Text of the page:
Paul said in 1 Corinthians 9 19-23 “To the Jews I became like a Jew, to win Jews” and “to those who are outside that law, like one outside the law“. Some say that he was setting a new precedent in terms of what foods he would eat so that he could be reach Gentiles. Is there another way that this passage can be understood?
[This article is based on exegesis of this passage by Dr. Mark Kinzer, adjunct professor of Jewish Studies at Fuller Theological Seminary.]
In 1 Corinthians 9, Paul writes;
“Although I am a free man and not anyone’s slave, I have made myself a slave to everyone, in order to win more people. To the Jews I became like a Jew, to win Jews; to those under the law, like one under the law—though I myself am not under the law—to win those under the law. To those who are outside that law, like one outside the law—not being outside God’s law but within the law of Messiah—to win those outside the law. To the weak I became weak, in order to win the weak. I have become all things to all people, so that I may by every possible means save some. Now I do all this because of the gospel, so I may become a partner in its benefits.”
1 Corinthians 9:19-23
This passage has traditionally been understood to be Paul’s missionary principle of accommodation that would justify him living as a practicing Jew amongst Jews and as a non-practicing Jew amongst Gentiles.
What naturally follows from this understanding would be that Paul would have viewed himself as sometimes exempt from observance to the Law of Moses. Is that actually what the passage is saying, or is there another way to view it?
Under, Outside, or Within the Law
This passage describes three groups of people; those “under the Law”, those “outside the Law” (sometimes translated “without” the Law) and those “within the Law of Messiah” (or “within the Law of Christ” in some translations).
Much hinges on the understanding of the expression “under the Law” and refers to the relationship a Jew would have legitimately before the death and resurrection of Jesus. It is compared elsewhere to a child who has not yet reached the age of maturity (Gal. 4:1-2) as contrasted with full adult “sonship”. From verse 21 in Galatians 4, it seems Paul is addressing Gentile believers in Galatia who wanted to be “under the law” because they falsely thought it provided something that they lacked though faith alone in Jesus.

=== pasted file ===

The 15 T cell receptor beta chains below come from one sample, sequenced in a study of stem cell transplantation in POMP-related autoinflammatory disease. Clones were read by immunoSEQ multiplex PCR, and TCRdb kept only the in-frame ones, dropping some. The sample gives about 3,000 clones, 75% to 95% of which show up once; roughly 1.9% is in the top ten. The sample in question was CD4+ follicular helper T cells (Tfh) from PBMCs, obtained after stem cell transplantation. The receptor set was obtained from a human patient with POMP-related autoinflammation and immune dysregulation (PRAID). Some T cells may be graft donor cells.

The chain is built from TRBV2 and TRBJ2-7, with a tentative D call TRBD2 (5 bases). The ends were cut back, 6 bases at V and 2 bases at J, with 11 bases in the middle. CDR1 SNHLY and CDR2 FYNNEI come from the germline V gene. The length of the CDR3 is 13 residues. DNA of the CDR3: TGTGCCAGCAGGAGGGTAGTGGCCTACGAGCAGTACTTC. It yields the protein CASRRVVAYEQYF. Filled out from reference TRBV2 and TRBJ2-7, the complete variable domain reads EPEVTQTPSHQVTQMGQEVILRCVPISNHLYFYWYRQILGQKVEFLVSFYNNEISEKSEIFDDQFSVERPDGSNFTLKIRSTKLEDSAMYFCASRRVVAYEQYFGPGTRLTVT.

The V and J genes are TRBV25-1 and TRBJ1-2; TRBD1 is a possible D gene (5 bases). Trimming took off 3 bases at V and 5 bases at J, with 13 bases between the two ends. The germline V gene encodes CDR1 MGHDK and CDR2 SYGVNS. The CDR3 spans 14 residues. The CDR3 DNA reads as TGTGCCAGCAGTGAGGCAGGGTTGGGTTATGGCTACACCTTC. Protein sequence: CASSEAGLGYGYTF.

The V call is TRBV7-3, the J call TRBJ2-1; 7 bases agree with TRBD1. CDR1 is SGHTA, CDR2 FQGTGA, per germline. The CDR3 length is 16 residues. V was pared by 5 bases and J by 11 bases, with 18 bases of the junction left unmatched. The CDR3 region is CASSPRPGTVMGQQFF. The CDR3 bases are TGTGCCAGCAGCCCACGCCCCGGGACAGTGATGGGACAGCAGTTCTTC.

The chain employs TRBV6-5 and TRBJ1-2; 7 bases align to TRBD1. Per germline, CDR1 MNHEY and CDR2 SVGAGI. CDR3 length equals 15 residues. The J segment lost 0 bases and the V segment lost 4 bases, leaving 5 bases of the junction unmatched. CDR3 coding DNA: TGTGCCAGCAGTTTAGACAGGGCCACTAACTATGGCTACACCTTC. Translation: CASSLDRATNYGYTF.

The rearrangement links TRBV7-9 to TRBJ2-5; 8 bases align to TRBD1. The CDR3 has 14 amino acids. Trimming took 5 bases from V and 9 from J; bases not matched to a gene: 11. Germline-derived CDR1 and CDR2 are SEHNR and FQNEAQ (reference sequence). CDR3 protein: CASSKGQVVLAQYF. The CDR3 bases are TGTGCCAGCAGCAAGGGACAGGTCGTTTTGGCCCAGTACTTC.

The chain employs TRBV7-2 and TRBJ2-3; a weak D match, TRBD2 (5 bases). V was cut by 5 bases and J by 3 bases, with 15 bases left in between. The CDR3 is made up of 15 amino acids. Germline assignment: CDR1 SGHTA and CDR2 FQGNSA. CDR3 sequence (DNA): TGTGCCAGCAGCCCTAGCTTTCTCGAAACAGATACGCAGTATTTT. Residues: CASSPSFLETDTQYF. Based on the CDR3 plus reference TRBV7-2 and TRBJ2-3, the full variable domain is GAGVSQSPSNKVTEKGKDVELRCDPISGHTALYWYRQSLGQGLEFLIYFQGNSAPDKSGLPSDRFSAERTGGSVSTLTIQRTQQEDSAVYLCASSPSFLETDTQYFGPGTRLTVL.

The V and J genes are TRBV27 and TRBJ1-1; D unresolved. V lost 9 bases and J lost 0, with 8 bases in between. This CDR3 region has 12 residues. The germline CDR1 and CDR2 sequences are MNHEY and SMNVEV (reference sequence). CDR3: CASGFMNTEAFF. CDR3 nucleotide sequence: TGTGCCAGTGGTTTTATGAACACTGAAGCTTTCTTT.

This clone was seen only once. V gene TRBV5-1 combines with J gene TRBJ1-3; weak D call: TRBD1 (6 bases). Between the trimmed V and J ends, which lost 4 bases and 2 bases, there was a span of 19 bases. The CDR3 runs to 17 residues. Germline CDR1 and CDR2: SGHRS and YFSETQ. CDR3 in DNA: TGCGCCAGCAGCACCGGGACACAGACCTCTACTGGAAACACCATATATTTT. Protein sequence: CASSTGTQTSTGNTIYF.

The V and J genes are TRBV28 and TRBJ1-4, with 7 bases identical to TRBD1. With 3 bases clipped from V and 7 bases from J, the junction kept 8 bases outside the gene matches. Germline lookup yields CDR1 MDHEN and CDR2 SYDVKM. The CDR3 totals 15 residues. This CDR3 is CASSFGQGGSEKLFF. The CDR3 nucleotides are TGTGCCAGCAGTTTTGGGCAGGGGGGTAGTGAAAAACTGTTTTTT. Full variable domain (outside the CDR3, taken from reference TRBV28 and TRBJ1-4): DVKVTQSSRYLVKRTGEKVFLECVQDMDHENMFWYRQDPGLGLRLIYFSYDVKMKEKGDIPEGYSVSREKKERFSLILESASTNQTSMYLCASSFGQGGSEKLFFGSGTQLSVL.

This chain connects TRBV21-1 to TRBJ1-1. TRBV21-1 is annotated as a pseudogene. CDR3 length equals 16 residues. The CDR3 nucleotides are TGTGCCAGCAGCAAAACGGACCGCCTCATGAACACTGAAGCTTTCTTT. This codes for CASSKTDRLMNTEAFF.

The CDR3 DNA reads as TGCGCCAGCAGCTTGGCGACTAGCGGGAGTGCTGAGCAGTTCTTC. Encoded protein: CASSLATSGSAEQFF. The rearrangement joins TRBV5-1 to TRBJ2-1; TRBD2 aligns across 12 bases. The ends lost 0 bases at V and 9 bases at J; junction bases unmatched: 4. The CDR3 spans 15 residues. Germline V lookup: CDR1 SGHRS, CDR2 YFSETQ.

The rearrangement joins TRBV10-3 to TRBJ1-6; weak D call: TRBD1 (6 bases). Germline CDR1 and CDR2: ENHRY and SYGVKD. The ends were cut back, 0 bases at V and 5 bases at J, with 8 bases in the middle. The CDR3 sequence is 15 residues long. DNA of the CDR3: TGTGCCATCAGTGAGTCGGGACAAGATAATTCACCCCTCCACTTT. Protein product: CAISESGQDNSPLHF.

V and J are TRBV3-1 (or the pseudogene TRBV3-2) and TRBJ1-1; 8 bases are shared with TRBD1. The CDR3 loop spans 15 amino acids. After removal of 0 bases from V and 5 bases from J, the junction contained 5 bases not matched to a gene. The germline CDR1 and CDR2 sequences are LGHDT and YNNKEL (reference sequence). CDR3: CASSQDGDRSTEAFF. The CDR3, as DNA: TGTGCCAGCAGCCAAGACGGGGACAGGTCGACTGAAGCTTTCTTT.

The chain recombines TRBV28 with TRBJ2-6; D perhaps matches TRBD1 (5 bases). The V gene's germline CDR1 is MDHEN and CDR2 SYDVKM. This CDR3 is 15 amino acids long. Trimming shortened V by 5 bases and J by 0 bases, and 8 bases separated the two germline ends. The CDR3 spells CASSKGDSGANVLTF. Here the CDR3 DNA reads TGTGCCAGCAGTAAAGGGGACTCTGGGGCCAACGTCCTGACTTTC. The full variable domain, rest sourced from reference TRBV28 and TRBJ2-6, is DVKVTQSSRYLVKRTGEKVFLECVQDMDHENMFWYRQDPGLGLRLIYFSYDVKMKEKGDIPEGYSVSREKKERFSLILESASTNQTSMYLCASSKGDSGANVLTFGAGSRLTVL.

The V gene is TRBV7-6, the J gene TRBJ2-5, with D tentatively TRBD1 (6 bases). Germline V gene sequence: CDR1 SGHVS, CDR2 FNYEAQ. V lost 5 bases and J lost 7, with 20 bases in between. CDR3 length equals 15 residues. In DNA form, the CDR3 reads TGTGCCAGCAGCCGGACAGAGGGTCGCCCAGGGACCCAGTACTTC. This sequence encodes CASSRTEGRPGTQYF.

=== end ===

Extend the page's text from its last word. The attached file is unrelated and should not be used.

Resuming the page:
In the passage in 1 Corinthians 9, the contrast is made between being “under the Law” with being “outside the Law”. The first refers to the status of Jews apart from the death and resurrection of Jesus and the second refers to Gentiles who apart from faith in Jesus and His death and resurrection are entirely outside the framework of any divine covenant.
“Under the Law” is negative only in relations to the far greater status offered through Messiah’s death and resurrection, being “outside the Law” is entirely negative. Both of these terms are contrast with a third term “within the Law of Messiah” which refers to the new relationship to the Law established for both Jews and Gentiles through faith in Jesus.
Unbelieving Jews “under the Law” might be seen to have enjoyed a relatively positive status compared to those “outside the Law” (unsaved Gentiles) however once both Jew and Gentile receive Jesus as Messiah and the fullness His death and resurrection afford us, we are brought together “within the Law of Messiah” and called to a life of partnership. This partnership does not eliminate all distinctions between Jews and Gentiles; the two are fully equal yet distinct. It is both Jew and Gentile being “within the Law of Messiah” that entirely changes the previous relationship that existed between Jews (who were “under the Law”) and unsaved Gentiles (who were “without the Law”).
So in the passage above, Paul is saying that when relating to non-believing Jews he lives as though he were “under the Law” – though he is in fact not “under the Law” but “within the Law”. He treats these ‘brethren according to the flesh’ as his genuine covenant family rather than relating to them from a position of superiority and separation. In seeking to win them to faith and the life “within the Torah of Messiah” he was willing to adopt a level of halakhic observance that would be expected within a strictly Jewish environment that would be inappropriate in the Jewish-Gentile setting “within the Law of Messiah”. So for example, Paul might participate in hand-washing in accordance with Pharisaical understanding of how it should be done; becoming as a Jew “under the Law” to those “under the Law” but not to act in such a way with the Jews “under the Law” so as to cause them to view Gentile Christians “within the Law of Messiah” as being in anyway inferior.
Likewise, Paul says that to those “outside the Law” [Gentiles that had not yet come to faith in Jesus] that he identifies with them even though his is not “outside the Law” but “within the Law of Messiah”.
Paul, who now eats and travels and works with Gentile Christians (those “within the Law of Messiah”) in the task of reaching those “outside the Law” [unbelieving Gentiles] and Paul demonstrates that he has the capacity to understand and empathize with them where they are at.